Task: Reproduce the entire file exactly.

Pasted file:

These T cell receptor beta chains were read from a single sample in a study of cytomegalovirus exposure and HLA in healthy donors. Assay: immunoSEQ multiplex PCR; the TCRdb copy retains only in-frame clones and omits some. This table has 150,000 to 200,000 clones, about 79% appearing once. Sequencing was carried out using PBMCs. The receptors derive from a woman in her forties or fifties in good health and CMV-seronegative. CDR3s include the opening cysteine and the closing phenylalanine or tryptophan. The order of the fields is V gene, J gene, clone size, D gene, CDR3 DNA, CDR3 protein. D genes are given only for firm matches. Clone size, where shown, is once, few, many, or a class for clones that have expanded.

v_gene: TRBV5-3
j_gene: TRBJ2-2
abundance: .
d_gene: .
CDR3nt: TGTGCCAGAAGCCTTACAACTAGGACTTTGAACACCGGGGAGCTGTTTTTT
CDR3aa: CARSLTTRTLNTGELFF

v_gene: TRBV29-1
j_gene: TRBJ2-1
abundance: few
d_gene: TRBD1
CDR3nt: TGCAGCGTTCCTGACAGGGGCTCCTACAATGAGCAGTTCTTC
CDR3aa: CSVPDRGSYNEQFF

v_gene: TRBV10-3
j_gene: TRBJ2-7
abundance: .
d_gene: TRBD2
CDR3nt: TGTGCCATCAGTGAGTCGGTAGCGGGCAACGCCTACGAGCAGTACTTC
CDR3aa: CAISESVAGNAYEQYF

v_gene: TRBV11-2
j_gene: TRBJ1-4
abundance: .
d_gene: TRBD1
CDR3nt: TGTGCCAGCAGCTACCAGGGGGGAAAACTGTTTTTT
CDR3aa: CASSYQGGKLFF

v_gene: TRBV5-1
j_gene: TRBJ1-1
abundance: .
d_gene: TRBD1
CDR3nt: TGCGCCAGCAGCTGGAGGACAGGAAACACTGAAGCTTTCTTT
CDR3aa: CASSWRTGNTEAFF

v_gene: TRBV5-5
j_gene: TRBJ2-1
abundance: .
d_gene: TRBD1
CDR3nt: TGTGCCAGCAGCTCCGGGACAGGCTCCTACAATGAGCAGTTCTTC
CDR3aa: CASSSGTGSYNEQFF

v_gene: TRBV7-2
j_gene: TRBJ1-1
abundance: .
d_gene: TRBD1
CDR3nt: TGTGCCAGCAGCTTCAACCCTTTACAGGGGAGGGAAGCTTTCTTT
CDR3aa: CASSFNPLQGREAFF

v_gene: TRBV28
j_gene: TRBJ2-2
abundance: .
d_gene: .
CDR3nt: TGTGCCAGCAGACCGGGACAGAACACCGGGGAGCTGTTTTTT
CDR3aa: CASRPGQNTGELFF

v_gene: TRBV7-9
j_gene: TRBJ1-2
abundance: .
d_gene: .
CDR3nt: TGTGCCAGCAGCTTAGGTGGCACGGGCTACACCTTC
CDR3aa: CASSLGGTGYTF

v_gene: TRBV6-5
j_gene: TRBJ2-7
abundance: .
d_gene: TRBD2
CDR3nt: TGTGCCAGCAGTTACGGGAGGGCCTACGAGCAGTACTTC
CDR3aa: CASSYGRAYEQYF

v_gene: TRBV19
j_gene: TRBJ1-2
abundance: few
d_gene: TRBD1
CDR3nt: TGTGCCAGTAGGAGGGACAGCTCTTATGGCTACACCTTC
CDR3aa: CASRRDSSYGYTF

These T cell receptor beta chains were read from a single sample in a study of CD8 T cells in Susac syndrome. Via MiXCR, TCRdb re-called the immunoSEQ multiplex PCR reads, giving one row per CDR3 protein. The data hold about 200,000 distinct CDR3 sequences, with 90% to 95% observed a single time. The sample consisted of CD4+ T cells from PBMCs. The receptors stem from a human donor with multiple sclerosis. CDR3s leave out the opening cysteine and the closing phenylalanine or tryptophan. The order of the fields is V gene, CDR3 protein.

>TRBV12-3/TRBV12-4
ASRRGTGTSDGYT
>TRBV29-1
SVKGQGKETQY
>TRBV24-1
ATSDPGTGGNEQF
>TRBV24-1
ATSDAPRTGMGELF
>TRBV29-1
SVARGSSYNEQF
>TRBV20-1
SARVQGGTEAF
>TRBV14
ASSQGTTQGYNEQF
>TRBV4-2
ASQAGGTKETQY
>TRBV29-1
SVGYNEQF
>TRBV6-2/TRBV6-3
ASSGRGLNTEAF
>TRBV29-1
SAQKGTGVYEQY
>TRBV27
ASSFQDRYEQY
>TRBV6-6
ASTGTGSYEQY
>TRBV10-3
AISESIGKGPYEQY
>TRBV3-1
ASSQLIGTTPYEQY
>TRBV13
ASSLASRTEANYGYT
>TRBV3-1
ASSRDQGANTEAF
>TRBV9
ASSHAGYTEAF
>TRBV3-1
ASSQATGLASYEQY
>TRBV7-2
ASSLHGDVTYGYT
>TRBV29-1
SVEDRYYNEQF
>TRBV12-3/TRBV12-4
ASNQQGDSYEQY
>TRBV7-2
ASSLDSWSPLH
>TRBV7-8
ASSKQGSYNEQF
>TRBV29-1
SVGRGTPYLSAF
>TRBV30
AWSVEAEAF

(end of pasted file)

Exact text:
These T cell receptor beta chains were read from a single sample in a study of cytomegalovirus exposure and HLA in healthy donors. Assay: immunoSEQ multiplex PCR; the TCRdb copy retains only in-frame clones and omits some. This table has 150,000 to 200,000 clones, about 79% appearing once. Sequencing was carried out using PBMCs. The receptors derive from a woman in her forties or fifties in good health and CMV-seronegative. CDR3s include the opening cysteine and the closing phenylalanine or tryptophan. The order of the fields is V gene, J gene, clone size, D gene, CDR3 DNA, CDR3 protein. D genes are given only for firm matches. Clone size, where shown, is once, few, many, or a class for clones that have expanded.

v_gene: TRBV5-3
j_gene: TRBJ2-2
abundance: .
d_gene: .
CDR3nt: TGTGCCAGAAGCCTTACAACTAGGACTTTGAACACCGGGGAGCTGTTTTTT
CDR3aa: CARSLTTRTLNTGELFF

v_gene: TRBV29-1
j_gene: TRBJ2-1
abundance: few
d_gene: TRBD1
CDR3nt: TGCAGCGTTCCTGACAGGGGCTCCTACAATGAGCAGTTCTTC
CDR3aa: CSVPDRGSYNEQFF

v_gene: TRBV10-3
j_gene: TRBJ2-7
abundance: .
d_gene: TRBD2
CDR3nt: TGTGCCATCAGTGAGTCGGTAGCGGGCAACGCCTACGAGCAGTACTTC
CDR3aa: CAISESVAGNAYEQYF

v_gene: TRBV11-2
j_gene: TRBJ1-4
abundance: .
d_gene: TRBD1
CDR3nt: TGTGCCAGCAGCTACCAGGGGGGAAAACTGTTTTTT
CDR3aa: CASSYQGGKLFF

v_gene: TRBV5-1
j_gene: TRBJ1-1
abundance: .
d_gene: TRBD1
CDR3nt: TGCGCCAGCAGCTGGAGGACAGGAAACACTGAAGCTTTCTTT
CDR3aa: CASSWRTGNTEAFF

v_gene: TRBV5-5
j_gene: TRBJ2-1
abundance: .
d_gene: TRBD1
CDR3nt: TGTGCCAGCAGCTCCGGGACAGGCTCCTACAATGAGCAGTTCTTC
CDR3aa: CASSSGTGSYNEQFF

v_gene: TRBV7-2
j_gene: TRBJ1-1
abundance: .
d_gene: TRBD1
CDR3nt: TGTGCCAGCAGCTTCAACCCTTTACAGGGGAGGGAAGCTTTCTTT
CDR3aa: CASSFNPLQGREAFF

v_gene: TRBV28
j_gene: TRBJ2-2
abundance: .
d_gene: .
CDR3nt: TGTGCCAGCAGACCGGGACAGAACACCGGGGAGCTGTTTTTT
CDR3aa: CASRPGQNTGELFF

v_gene: TRBV7-9
j_gene: TRBJ1-2
abundance: .
d_gene: .
CDR3nt: TGTGCCAGCAGCTTAGGTGGCACGGGCTACACCTTC
CDR3aa: CASSLGGTGYTF

v_gene: TRBV6-5
j_gene: TRBJ2-7
abundance: .
d_gene: TRBD2
CDR3nt: TGTGCCAGCAGTTACGGGAGGGCCTACGAGCAGTACTTC
CDR3aa: CASSYGRAYEQYF

v_gene: TRBV19
j_gene: TRBJ1-2
abundance: few
d_gene: TRBD1
CDR3nt: TGTGCCAGTAGGAGGGACAGCTCTTATGGCTACACCTTC
CDR3aa: CASRRDSSYGYTF

These T cell receptor beta chains were read from a single sample in a study of CD8 T cells in Susac syndrome. Via MiXCR, TCRdb re-called the immunoSEQ multiplex PCR reads, giving one row per CDR3 protein. The data hold about 200,000 distinct CDR3 sequences, with 90% to 95% observed a single time. The sample consisted of CD4+ T cells from PBMCs. The receptors stem from a human donor with multiple sclerosis. CDR3s leave out the opening cysteine and the closing phenylalanine or tryptophan. The order of the fields is V gene, CDR3 protein.

>TRBV12-3/TRBV12-4
ASRRGTGTSDGYT
>TRBV29-1
SVKGQGKETQY
>TRBV24-1
ATSDPGTGGNEQF
>TRBV24-1
ATSDAPRTGMGELF
>TRBV29-1
SVARGSSYNEQF
>TRBV20-1
SARVQGGTEAF
>TRBV14
ASSQGTTQGYNEQF
>TRBV4-2
ASQAGGTKETQY
>TRBV29-1
SVGYNEQF
>TRBV6-2/TRBV6-3
ASSGRGLNTEAF
>TRBV29-1
SAQKGTGVYEQY
>TRBV27
ASSFQDRYEQY
>TRBV6-6
ASTGTGSYEQY
>TRBV10-3
AISESIGKGPYEQY
>TRBV3-1
ASSQLIGTTPYEQY
>TRBV13
ASSLASRTEANYGYT
>TRBV3-1
ASSRDQGANTEAF
>TRBV9
ASSHAGYTEAF
>TRBV3-1
ASSQATGLASYEQY
>TRBV7-2
ASSLHGDVTYGYT
>TRBV29-1
SVEDRYYNEQF
>TRBV12-3/TRBV12-4
ASNQQGDSYEQY
>TRBV7-2
ASSLDSWSPLH
>TRBV7-8
ASSKQGSYNEQF
>TRBV29-1
SVGRGTPYLSAF
>TRBV30
AWSVEAEAF